1. Food is a substance that provides a living organism energy for body functions and materials for growth, repair, development and health.
2. Humans obtain food from both plants and animals. Food yielding plants and animals are reared by human beings. However, the availability of food and other materials from agriculture and animal husbandry has always fallen short of requirement due to rapid rise in the human population.
3. During the last century we have overexploited our natural resources in order to increase food, shelter and industrial raw materials.
4. It is important that food production should be increased without degrading our environment and disturbing natural balance. This is possible through genetic improvement of crop plants, domesticated animals, adopting sustainable agriculture and animal husbandry practises,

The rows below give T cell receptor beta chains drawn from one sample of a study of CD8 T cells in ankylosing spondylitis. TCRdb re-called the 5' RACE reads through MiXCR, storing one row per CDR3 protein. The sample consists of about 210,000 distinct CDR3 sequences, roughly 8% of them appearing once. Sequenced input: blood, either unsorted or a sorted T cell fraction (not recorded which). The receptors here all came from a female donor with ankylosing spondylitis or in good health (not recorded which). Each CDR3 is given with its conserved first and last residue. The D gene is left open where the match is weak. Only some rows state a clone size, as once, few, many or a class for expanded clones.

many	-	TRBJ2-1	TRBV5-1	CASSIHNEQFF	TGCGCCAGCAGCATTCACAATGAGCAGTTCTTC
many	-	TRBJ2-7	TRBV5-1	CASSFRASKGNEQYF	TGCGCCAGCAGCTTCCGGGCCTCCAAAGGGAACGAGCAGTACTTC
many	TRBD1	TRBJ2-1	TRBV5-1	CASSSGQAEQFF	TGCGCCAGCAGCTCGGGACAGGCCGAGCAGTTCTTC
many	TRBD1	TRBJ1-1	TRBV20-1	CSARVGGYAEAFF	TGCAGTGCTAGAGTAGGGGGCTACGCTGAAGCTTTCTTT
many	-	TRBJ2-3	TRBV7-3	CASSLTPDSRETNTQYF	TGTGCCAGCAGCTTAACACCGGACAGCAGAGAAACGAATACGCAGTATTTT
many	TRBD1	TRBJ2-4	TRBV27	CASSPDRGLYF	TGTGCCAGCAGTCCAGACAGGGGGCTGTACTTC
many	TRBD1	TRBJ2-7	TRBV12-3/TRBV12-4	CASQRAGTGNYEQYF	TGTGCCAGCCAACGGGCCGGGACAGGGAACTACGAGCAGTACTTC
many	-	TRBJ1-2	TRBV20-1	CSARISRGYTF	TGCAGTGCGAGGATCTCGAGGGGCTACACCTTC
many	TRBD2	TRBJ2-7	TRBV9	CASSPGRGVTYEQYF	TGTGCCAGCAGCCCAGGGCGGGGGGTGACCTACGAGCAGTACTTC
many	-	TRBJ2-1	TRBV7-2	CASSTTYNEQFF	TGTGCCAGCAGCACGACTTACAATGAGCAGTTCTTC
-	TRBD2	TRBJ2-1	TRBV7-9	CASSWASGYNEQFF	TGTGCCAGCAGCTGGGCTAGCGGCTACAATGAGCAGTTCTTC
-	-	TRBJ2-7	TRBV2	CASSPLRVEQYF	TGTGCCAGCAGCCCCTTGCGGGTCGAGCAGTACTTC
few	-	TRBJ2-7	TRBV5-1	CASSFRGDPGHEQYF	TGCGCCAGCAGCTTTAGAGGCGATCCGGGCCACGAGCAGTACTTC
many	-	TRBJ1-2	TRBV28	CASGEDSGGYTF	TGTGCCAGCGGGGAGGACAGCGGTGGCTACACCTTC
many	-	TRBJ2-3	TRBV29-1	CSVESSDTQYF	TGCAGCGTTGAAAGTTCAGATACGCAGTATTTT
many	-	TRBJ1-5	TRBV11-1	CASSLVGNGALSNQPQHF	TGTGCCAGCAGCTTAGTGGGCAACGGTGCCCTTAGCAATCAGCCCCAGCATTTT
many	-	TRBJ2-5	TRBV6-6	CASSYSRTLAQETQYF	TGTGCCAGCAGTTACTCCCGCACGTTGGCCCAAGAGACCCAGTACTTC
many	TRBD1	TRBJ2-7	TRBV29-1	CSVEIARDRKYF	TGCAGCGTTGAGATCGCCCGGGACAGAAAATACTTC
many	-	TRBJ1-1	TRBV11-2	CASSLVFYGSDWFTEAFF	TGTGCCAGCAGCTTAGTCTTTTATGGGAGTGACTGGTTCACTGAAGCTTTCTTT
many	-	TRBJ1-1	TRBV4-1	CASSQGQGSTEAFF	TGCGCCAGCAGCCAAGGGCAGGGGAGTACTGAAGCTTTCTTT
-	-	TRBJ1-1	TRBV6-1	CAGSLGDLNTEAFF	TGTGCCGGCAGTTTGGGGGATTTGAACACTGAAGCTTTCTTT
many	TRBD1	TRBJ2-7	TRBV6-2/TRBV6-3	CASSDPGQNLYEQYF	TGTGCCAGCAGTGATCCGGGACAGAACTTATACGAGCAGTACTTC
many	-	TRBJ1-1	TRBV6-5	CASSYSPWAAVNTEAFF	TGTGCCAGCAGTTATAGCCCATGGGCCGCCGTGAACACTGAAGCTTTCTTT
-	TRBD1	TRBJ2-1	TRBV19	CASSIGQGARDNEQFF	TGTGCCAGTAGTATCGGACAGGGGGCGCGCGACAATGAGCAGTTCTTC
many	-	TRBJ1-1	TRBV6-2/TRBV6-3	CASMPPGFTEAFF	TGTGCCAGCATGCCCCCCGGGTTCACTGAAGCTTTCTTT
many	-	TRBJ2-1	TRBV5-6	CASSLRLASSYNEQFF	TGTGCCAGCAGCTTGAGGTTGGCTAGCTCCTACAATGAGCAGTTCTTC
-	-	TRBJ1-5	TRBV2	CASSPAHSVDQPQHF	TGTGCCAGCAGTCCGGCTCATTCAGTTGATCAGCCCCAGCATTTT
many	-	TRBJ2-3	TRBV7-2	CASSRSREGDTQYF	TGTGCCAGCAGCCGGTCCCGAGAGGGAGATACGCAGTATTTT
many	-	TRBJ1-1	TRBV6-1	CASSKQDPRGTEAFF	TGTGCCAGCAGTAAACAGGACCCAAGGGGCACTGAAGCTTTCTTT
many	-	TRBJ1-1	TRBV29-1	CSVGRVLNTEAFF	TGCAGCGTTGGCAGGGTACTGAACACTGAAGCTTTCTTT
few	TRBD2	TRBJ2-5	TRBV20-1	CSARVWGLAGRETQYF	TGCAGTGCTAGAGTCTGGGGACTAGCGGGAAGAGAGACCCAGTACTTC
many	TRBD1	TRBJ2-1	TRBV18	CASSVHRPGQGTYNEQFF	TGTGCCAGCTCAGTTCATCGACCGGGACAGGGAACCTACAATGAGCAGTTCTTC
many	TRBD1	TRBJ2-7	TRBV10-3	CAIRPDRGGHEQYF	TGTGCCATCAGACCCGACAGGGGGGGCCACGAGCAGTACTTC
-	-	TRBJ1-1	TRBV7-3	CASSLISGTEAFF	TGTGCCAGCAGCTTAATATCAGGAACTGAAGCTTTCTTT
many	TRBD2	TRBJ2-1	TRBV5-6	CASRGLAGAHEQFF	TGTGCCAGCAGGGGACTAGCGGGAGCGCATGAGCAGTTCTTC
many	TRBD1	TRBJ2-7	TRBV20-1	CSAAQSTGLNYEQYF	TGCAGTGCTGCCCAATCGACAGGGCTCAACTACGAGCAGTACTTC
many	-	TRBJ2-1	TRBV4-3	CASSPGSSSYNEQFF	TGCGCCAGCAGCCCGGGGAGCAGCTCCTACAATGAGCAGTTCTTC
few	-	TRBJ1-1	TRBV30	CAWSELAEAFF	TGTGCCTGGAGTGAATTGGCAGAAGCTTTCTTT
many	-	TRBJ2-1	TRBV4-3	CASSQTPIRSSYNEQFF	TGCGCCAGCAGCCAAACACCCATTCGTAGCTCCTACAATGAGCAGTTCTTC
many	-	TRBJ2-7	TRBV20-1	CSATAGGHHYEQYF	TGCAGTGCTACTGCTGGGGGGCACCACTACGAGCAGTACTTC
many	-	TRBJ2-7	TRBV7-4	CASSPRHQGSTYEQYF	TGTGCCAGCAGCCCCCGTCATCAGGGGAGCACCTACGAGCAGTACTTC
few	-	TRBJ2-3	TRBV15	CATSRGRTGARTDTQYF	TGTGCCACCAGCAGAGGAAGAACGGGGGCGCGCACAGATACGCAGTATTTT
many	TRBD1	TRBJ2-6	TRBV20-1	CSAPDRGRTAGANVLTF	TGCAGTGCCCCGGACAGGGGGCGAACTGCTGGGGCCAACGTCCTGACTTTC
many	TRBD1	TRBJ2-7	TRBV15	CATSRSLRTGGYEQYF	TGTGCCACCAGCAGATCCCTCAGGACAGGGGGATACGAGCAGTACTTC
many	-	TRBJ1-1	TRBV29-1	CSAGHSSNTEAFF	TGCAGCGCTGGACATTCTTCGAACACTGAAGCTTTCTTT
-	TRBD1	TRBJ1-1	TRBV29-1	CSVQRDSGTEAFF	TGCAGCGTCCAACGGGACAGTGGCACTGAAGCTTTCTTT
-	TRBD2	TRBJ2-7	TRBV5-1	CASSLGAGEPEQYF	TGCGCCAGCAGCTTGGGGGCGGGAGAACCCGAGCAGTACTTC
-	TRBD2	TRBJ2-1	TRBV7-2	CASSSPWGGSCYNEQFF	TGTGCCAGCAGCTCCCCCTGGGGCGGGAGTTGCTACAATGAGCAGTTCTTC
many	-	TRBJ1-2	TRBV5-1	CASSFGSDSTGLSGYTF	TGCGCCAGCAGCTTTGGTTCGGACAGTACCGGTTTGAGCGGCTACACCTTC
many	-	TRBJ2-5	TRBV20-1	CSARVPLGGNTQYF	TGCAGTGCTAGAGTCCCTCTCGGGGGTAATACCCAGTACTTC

5. Agriculture is the science and practise of farming which mainly involves rearing of livestock, cultivating land, raising crops, reaping and marketing the produce.
6. Crops are plants cultivated by human for food, fodder and other materials. Cereals, pulses, oil seeds, fruits, vegetables, cash crops, fodder crops, spices and so on are some of the important types of crops.
7. Different crops require different climatic condition, temperature and photoperiods for their growth and maturation. Broadly there are two seasons of crop growth — kharif and rabi.
8. Kharif crops are also called summer season crops as they grow during rainy season of June - October. Rice, groundnut, brinjal, pumpkin, spinach, soyabean are a few examples of kharif crops.
9. Rabi crops are also called winter season crops as they are grown from November to April. The important rabi crops are wheat, barley, mustard, cauliflower, cabbage, carrot, radish and so on.
10. Foodgrain production has increased four times between 1960 and 2004. This has been possible through improvement in three stages of farming